The anguish and ecstasy of the ark’s matriarch

Sarah Blake’s surrealist novel about Naamah—Noah’s wife—is mesmerizing.

“It’s a novel about Noah’s wife. She has sex with an angel.” This is perhaps the worst way one could describe Sarah Blake’s mesmerizing surrealist novel, and yet it was repeatedly how I found myself summarizing the book when friends asked what I was reading.

It’s a flippant way to describe what turned out to be a substantial and lovely piece of literature. But when I started reading, I was far from convinced that the world needed another retelling of the flood narrative, and I worried that the sex would be nothing more than a cheap attempt to sensationalize a familiar story. (You won’t believe who Noah’s wife slept with next!) While that wasn’t the case, I should probably say at the beginning that this is a book with a lot of sex. If that—or if reading about characters from Genesis as flawed, hungry, doubting humans—will offend you, then this is not the book for you.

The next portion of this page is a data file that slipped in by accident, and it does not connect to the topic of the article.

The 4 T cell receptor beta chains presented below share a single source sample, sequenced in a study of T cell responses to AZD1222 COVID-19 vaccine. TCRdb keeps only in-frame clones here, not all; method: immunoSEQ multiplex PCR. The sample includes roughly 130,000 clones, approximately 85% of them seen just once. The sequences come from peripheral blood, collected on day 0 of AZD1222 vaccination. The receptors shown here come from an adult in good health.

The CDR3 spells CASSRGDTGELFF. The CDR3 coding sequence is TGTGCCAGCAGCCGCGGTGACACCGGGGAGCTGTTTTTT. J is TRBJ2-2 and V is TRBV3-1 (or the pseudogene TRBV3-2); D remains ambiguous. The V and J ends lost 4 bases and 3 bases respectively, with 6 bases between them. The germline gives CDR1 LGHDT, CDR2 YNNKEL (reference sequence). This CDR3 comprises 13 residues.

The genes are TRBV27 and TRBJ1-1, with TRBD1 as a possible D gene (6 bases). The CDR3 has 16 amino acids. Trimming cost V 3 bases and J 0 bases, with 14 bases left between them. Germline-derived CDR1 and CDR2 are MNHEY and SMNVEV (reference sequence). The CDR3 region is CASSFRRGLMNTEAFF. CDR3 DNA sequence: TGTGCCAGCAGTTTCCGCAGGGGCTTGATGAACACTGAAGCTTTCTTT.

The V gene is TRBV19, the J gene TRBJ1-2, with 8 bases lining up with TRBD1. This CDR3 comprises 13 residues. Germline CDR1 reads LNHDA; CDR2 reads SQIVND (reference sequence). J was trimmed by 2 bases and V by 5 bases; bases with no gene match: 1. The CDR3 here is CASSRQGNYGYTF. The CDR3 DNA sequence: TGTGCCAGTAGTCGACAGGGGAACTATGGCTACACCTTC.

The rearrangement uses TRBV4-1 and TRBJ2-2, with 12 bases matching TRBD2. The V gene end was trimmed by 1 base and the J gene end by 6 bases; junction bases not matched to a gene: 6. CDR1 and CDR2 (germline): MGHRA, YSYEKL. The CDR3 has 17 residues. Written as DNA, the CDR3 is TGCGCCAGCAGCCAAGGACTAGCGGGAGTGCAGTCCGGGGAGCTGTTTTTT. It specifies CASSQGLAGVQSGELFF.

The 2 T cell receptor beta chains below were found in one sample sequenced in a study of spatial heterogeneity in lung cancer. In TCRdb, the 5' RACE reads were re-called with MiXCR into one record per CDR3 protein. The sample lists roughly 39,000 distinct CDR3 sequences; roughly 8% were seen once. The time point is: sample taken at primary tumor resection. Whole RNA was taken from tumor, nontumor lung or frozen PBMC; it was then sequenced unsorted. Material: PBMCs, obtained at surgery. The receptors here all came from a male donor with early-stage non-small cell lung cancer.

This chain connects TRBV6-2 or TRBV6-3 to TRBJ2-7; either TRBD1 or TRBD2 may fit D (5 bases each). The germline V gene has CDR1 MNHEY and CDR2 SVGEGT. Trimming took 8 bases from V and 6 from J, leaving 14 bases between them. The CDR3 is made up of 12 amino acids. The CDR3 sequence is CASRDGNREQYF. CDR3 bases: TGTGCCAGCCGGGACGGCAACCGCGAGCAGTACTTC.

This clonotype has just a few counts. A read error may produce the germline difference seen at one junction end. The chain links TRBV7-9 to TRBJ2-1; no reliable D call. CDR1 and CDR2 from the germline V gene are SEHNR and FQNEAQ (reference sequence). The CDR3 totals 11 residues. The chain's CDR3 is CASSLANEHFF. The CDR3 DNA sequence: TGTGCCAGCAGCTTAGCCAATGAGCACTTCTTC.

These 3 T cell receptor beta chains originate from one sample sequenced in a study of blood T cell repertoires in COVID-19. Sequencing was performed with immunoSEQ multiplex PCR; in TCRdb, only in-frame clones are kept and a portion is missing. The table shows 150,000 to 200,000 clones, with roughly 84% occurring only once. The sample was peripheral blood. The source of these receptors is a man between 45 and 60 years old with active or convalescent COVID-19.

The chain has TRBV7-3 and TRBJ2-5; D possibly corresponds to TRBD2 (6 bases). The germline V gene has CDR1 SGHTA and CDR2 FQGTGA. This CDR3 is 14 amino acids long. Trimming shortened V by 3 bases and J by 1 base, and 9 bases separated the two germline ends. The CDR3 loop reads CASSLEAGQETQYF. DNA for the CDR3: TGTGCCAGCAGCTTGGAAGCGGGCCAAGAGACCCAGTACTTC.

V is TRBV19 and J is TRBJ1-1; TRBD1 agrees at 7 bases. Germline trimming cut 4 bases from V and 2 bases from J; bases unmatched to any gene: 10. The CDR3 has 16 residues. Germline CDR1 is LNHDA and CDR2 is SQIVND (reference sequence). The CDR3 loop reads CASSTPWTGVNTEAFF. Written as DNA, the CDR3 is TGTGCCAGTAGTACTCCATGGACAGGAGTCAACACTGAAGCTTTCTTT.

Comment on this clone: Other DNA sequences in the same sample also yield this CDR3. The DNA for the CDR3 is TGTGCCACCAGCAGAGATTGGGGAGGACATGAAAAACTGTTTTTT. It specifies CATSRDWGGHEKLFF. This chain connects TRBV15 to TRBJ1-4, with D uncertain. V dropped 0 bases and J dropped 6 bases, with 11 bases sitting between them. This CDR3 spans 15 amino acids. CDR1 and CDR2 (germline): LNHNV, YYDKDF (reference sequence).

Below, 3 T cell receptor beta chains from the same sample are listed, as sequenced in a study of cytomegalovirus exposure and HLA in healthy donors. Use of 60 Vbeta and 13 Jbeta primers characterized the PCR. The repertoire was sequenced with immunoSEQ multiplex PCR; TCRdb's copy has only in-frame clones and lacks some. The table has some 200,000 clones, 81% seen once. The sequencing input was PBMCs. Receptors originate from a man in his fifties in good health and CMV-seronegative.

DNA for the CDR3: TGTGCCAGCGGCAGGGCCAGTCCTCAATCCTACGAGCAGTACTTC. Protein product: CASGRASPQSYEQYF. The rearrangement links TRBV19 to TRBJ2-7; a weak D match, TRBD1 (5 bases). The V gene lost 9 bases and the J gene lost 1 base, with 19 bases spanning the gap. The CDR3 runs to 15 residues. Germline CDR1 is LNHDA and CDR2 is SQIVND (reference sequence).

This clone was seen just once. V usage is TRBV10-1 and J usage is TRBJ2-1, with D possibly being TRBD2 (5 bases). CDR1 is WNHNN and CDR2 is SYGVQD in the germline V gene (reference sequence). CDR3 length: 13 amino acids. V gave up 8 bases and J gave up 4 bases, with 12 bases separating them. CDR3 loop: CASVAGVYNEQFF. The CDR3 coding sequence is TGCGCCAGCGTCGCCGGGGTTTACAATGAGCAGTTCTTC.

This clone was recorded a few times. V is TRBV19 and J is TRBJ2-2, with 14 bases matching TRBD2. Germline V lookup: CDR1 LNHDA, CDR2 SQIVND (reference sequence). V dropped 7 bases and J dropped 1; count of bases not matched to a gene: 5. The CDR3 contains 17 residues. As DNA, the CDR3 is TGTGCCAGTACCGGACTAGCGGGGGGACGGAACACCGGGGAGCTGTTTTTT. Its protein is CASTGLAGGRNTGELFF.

But Naamah is about much more than sex. What I should have said when friends asked about the book is that it’s a story about a woman who wrestles with survivor guilt and works to rebuild in the aftermath of ecological destruction. Or that it’s a novel about motherhood and how women can bear to become vessels of life in a world marked by death. Or that it’s a novel that uses an ancient tale to ask questions that are contemporary and urgent: What does it mean to be a woman? Who gets to be named, and remembered, in our stories? What are we willing to sacrifice in order for something new to be born? What kinds of violence are acceptable to God, or for the “greater good”? How do we continue living in the wake of loss?